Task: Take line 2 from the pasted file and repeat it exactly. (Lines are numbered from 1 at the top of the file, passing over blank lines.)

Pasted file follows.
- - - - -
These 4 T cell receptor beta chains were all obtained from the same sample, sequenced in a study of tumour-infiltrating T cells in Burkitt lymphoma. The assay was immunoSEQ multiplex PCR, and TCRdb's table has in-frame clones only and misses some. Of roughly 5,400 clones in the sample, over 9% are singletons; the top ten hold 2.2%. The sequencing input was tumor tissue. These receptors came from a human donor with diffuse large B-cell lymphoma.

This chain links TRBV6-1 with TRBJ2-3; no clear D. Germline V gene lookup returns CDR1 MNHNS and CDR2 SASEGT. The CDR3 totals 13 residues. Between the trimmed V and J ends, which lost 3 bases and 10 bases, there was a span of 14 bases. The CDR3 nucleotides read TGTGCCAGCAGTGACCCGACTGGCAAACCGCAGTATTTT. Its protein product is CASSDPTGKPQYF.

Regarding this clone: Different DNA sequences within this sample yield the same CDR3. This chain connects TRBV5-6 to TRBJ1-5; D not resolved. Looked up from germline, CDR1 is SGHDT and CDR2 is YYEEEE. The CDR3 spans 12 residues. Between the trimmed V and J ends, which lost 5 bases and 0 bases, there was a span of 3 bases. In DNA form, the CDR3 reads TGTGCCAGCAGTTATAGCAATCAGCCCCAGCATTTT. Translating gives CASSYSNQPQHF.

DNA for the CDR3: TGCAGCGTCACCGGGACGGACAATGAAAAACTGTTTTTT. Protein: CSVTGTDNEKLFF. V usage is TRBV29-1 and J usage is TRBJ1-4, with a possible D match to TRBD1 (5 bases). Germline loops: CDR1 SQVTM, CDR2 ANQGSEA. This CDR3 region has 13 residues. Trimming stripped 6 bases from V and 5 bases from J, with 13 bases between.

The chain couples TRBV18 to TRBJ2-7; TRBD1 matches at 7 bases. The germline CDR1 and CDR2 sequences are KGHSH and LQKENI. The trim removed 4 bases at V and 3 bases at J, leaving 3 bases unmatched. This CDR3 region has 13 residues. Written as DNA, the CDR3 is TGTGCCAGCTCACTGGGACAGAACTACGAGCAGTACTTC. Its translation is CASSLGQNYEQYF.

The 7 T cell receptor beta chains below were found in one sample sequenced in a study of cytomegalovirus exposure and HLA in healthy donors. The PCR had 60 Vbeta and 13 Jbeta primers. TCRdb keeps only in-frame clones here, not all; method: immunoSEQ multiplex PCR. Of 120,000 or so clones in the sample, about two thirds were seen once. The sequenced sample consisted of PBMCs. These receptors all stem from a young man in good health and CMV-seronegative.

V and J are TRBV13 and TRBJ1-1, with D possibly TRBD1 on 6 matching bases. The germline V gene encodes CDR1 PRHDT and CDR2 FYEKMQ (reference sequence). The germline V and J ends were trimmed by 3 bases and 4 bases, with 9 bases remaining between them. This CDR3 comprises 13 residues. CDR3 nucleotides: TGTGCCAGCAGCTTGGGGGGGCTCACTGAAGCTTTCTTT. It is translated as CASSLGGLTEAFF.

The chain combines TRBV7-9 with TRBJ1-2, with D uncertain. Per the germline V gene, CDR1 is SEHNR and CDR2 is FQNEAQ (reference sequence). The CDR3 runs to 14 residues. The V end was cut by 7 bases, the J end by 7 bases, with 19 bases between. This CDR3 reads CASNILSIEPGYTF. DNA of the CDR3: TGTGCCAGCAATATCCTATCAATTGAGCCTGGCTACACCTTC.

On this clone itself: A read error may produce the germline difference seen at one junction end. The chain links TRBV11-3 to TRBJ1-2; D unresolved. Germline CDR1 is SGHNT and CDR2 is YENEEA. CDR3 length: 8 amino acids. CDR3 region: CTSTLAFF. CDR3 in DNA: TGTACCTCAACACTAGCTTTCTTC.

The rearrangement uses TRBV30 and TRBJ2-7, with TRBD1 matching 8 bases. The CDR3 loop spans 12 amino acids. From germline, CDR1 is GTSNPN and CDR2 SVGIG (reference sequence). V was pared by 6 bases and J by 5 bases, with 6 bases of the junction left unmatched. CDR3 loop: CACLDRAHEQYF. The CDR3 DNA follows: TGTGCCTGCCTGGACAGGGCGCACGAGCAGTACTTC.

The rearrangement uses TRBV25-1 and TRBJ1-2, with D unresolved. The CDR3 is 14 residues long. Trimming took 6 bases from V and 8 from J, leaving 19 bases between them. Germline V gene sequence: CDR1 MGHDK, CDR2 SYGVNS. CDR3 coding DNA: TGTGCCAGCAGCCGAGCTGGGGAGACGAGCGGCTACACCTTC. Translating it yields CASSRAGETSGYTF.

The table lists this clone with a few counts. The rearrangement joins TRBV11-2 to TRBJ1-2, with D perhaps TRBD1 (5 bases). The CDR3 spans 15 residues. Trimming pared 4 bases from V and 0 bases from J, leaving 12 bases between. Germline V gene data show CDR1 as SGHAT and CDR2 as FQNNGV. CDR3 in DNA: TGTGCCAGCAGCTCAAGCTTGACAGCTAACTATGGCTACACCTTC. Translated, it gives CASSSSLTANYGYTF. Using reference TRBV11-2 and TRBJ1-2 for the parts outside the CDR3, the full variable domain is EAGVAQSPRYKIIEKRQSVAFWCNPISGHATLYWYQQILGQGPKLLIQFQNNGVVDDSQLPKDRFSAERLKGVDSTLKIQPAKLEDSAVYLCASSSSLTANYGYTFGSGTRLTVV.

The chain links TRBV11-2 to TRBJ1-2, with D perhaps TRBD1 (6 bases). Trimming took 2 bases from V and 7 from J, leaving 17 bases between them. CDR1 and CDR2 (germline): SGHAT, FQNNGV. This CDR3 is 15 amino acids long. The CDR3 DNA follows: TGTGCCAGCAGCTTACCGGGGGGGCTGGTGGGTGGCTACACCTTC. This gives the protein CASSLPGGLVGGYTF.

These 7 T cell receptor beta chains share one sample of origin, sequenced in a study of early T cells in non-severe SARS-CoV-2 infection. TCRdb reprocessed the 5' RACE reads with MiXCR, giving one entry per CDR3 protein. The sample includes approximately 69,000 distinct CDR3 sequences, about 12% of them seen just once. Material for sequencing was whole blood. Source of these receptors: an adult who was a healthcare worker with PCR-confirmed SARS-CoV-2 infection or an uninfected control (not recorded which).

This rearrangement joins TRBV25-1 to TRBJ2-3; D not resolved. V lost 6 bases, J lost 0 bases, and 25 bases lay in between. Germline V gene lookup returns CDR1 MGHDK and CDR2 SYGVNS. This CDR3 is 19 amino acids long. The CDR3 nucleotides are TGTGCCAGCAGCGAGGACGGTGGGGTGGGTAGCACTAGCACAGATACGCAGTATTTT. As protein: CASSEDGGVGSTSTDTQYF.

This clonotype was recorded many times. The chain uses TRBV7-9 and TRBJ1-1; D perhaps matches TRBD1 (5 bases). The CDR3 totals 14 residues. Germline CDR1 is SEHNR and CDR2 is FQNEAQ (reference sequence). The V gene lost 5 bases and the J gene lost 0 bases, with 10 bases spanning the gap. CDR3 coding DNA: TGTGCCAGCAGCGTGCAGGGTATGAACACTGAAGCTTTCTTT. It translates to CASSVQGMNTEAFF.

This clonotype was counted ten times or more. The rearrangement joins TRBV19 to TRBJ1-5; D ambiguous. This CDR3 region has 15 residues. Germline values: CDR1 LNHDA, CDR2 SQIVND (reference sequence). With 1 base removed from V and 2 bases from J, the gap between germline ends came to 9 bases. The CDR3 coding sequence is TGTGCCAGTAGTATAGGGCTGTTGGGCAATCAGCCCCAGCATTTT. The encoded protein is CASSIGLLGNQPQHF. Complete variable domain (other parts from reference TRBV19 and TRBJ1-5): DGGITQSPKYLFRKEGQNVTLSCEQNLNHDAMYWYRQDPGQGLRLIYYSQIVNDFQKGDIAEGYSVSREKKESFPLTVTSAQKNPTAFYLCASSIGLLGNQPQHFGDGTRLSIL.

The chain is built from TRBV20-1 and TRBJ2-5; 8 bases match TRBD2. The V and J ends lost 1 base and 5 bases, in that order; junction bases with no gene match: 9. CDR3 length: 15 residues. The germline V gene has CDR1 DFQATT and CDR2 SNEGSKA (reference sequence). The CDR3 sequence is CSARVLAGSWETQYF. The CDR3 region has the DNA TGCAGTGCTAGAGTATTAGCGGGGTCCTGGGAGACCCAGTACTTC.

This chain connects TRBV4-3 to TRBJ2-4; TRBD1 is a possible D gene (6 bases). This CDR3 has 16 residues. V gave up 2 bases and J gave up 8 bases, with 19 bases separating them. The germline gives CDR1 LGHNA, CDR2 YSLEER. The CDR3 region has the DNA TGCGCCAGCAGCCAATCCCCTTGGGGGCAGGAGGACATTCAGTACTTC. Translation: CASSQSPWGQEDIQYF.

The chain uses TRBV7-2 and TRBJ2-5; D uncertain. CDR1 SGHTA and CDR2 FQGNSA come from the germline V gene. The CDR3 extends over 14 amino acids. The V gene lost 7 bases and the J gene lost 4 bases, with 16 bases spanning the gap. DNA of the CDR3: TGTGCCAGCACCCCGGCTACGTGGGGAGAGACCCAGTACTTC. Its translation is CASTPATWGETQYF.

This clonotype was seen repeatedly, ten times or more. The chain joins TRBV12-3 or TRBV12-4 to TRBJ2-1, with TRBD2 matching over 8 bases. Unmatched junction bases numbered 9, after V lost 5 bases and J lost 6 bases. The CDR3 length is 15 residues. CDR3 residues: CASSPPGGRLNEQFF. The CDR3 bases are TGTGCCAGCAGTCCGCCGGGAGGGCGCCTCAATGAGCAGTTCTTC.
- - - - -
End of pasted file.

This chain links TRBV6-1 with TRBJ2-3; no clear D. Germline V gene lookup returns CDR1 MNHNS and CDR2 SASEGT. The CDR3 totals 13 residues. Between the trimmed V and J ends, which lost 3 bases and 10 bases, there was a span of 14 bases. The CDR3 nucleotides read TGTGCCAGCAGTGACCCGACTGGCAAACCGCAGTATTTT. Its protein product is CASSDPTGKPQYF.